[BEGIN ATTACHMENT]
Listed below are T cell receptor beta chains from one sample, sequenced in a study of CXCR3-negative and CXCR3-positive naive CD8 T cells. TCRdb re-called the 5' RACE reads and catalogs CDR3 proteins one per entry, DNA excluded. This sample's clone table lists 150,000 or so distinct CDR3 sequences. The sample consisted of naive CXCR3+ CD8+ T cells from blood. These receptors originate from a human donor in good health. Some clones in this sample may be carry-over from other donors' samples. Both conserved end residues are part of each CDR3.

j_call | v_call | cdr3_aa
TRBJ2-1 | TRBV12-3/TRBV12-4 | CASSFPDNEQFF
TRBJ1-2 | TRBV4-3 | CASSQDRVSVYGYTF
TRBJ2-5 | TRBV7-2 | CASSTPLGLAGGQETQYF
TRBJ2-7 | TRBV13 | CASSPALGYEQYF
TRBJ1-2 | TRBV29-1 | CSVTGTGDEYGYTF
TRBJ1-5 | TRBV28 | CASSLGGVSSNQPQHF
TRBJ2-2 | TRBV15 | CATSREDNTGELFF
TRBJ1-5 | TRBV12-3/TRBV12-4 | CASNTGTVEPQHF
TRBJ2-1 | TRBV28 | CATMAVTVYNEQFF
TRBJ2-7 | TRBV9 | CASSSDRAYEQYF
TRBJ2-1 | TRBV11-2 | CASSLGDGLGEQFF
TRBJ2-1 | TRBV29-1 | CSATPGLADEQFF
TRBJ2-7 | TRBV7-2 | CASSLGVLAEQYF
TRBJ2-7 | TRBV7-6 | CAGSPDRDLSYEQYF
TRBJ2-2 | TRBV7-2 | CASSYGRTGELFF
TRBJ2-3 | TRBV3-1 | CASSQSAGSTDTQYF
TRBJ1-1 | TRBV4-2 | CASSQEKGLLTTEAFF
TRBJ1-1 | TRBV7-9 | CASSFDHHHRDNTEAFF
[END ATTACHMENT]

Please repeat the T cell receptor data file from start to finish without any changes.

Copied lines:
Listed below are T cell receptor beta chains from one sample, sequenced in a study of CXCR3-negative and CXCR3-positive naive CD8 T cells. TCRdb re-called the 5' RACE reads and catalogs CDR3 proteins one per entry, DNA excluded. This sample's clone table lists 150,000 or so distinct CDR3 sequences. The sample consisted of naive CXCR3+ CD8+ T cells from blood. These receptors originate from a human donor in good health. Some clones in this sample may be carry-over from other donors' samples. Both conserved end residues are part of each CDR3.

j_call | v_call | cdr3_aa
TRBJ2-1 | TRBV12-3/TRBV12-4 | CASSFPDNEQFF
TRBJ1-2 | TRBV4-3 | CASSQDRVSVYGYTF
TRBJ2-5 | TRBV7-2 | CASSTPLGLAGGQETQYF
TRBJ2-7 | TRBV13 | CASSPALGYEQYF
TRBJ1-2 | TRBV29-1 | CSVTGTGDEYGYTF
TRBJ1-5 | TRBV28 | CASSLGGVSSNQPQHF
TRBJ2-2 | TRBV15 | CATSREDNTGELFF
TRBJ1-5 | TRBV12-3/TRBV12-4 | CASNTGTVEPQHF
TRBJ2-1 | TRBV28 | CATMAVTVYNEQFF
TRBJ2-7 | TRBV9 | CASSSDRAYEQYF
TRBJ2-1 | TRBV11-2 | CASSLGDGLGEQFF
TRBJ2-1 | TRBV29-1 | CSATPGLADEQFF
TRBJ2-7 | TRBV7-2 | CASSLGVLAEQYF
TRBJ2-7 | TRBV7-6 | CAGSPDRDLSYEQYF
TRBJ2-2 | TRBV7-2 | CASSYGRTGELFF
TRBJ2-3 | TRBV3-1 | CASSQSAGSTDTQYF
TRBJ1-1 | TRBV4-2 | CASSQEKGLLTTEAFF
TRBJ1-1 | TRBV7-9 | CASSFDHHHRDNTEAFF